8) Lastly, spring-loaded check valves used as anti-siphon devices sometimes cause or at least exacerbate problems. These valves are usually installed where the pickup tube leaves the top of the tank and function by adding more head loss (approximately 2 psi) than the weight of the fuel in the line downstream of the tank. In this way, if you leave your manual shut-off valve open while leaving the boat unattended and a major leak develops, fuel will not flow from the tank. These valves are OK in principle, but the "controlled restriction" that they introduce, does have the potential of creating problems in some fuel systems. For example, I think they would be really troublesome in the Catalina 30 fleet, with fuel tanks so low and far from the engine.

Hopefully, these suggestions might help to identify a few latent problems that may be lurking in other fuel systems before the onset of frustrating shutdowns related to fuel supply problems.

Don

Last edited by Don Moyer; 07-12-2006 at 09:46 AM.
Reply With Quote
The Following 2 Users Say Thank You to Don Moyer For This Useful Post:
JDK (08-03-2016), TimBSmith (09-07-2020)
  #2   IP: 71.132.23.221
Old 07-05-2006, 01:55 AM
autorot8 autorot8 is offline
Senior Member
 
Join Date: Mar 2006
Location: SF Bay Area
Posts: 17
Thanks: 0
Thanked 0 Times in 0 Posts
It worked!

Don,
I read this article over and over...it made alot of sense. I took all of your suggestions and put them into play.

From you I ordered, then installed a new electric fuel pump, water filter/seperator. I installed new 5/16" fuel lines from tank to carb and a prime bulb that is easily accessed in cockpit.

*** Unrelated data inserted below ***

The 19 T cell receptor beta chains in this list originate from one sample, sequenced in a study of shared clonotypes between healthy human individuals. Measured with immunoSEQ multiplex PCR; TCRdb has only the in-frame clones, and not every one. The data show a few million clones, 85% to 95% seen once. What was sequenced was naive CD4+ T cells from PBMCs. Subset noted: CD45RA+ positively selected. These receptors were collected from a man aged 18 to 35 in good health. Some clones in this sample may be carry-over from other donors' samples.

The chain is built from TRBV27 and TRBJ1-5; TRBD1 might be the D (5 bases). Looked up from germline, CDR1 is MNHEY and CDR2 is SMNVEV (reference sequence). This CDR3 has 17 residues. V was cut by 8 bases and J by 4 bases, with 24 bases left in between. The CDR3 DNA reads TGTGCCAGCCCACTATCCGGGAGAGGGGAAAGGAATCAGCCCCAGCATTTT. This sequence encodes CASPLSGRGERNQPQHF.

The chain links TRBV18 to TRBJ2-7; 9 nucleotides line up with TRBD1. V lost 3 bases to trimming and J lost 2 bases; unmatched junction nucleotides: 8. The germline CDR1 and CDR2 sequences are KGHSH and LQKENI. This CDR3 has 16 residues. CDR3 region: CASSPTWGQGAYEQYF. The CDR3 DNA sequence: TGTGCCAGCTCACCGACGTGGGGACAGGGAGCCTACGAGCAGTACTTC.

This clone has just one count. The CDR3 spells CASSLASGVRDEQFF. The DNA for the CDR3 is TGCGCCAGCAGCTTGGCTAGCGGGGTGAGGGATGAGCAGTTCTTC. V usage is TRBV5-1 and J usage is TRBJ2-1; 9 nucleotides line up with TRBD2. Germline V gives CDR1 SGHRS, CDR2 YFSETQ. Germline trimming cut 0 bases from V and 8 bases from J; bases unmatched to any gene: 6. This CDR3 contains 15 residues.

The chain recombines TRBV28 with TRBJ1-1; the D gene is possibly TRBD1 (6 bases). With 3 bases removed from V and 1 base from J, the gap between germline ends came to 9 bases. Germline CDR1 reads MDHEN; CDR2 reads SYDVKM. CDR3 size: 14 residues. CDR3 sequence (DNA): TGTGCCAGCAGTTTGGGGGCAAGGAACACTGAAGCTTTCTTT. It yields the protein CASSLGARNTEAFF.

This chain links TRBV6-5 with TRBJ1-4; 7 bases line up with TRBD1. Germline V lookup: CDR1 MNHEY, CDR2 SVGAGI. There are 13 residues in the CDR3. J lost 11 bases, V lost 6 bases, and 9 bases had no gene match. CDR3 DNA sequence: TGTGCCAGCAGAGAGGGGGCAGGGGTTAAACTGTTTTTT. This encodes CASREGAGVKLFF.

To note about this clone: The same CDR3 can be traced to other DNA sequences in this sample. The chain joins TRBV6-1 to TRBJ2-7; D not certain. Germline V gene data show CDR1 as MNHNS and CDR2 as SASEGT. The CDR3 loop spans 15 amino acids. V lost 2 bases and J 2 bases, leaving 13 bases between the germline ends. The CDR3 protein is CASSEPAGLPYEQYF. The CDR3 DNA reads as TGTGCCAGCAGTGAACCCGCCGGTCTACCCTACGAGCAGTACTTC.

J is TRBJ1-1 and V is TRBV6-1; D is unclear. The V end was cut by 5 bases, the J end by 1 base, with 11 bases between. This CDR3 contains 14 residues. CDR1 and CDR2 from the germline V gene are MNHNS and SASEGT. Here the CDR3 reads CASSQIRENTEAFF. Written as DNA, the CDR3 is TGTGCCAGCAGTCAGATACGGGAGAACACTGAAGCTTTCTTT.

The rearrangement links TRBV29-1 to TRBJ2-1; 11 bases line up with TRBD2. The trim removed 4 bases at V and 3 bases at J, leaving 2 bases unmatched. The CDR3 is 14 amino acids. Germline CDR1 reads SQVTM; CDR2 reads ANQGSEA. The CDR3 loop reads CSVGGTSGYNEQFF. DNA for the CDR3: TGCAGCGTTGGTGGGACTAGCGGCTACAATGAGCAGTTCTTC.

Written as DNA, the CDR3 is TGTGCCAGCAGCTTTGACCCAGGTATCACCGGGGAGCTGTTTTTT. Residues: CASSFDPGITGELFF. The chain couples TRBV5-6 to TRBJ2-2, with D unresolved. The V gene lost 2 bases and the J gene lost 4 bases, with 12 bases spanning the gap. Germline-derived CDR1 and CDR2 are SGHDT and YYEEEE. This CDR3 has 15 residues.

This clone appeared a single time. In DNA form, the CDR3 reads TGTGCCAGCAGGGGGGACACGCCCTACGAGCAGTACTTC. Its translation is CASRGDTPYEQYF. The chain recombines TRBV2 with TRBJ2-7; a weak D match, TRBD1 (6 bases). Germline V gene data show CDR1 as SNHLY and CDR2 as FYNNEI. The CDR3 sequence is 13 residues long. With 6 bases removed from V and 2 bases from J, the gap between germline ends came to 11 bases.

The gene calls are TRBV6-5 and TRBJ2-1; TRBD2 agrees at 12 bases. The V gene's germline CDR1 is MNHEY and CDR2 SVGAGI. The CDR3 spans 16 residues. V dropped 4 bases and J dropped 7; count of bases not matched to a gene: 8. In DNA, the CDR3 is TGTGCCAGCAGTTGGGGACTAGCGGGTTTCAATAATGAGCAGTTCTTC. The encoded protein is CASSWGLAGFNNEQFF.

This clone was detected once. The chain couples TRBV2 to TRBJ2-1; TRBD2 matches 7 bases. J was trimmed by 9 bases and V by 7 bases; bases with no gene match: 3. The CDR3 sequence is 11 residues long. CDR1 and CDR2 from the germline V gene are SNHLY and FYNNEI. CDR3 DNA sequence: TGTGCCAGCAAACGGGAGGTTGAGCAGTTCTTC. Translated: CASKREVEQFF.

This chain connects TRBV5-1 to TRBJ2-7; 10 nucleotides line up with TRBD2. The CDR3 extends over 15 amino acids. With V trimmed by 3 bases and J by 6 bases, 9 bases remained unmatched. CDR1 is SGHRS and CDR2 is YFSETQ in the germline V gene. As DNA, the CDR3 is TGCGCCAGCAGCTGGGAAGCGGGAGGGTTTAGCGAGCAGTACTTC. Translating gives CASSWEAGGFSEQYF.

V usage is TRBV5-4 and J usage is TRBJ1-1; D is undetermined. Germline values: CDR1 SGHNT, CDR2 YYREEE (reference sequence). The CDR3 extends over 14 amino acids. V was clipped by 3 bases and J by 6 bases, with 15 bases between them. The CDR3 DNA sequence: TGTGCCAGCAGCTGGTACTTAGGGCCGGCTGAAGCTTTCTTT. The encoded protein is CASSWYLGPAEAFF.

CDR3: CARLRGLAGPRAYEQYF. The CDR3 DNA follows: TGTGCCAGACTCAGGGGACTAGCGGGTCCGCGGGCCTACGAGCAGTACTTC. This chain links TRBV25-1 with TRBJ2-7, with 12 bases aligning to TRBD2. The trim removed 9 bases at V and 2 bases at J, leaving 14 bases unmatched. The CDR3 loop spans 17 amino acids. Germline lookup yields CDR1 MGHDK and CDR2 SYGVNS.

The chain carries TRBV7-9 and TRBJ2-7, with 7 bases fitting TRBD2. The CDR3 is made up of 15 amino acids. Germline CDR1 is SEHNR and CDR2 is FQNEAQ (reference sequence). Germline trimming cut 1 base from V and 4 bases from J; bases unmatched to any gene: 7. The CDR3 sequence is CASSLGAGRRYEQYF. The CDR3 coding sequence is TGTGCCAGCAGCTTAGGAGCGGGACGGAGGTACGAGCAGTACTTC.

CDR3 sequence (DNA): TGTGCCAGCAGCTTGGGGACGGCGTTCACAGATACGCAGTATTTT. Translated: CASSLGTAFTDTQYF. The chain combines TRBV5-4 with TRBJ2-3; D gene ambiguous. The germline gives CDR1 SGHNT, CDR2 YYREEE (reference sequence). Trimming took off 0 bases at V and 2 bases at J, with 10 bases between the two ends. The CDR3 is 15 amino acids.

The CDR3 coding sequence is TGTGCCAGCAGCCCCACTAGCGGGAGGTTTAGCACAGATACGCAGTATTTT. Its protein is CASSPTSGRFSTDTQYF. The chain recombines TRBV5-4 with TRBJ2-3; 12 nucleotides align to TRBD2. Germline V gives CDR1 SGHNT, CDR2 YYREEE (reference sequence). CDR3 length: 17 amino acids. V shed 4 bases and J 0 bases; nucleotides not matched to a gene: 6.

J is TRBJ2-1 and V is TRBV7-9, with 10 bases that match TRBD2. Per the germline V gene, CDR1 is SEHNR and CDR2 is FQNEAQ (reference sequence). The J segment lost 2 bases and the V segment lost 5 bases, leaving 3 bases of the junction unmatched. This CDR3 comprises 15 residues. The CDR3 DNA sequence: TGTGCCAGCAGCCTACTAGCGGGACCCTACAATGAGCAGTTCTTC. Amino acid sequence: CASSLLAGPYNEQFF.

The installation took about an hour, the prime bulb primed and pressurized system in a few squeezes.
The engine fired right up and runs a heck of alot better. I motored around for over an hour and it seems that the engine is almost as good as new. Temp never went over 140, oil pressure was great and she seemed to purr like she hasn't in a long, long time.

The overall first impression is that the mechanical pump was not providing sufficient supply of fuel and that it leaked air via the glass sediment bowl. The electric fuel pump seems to provide more than adaquate fuel supply. The engine runs smoother and is more responsive. Wish I had made these improvements sooner...
ALL Atomic 4 engines should have these upgrades in my opinion. It has made a huge difference to my boat and my love/hate relationship with these engines. I even considered retiring my atomic 4 and going to a long shaft outboard until I could afford a repower to diesel... Well now, I seem to be satisfied with the results of these products.
I had never heard of fuel related engine shutdown, now I wont have to experience it anymore either.
Attached Images
 
Reply With Quote
  #3   IP: 207.59.162.172
Old 07-05-2006, 01:45 PM
laserandy laserandy is offline
Member
 
Join Date: Jun 2006
Posts: 4
Thanks: 0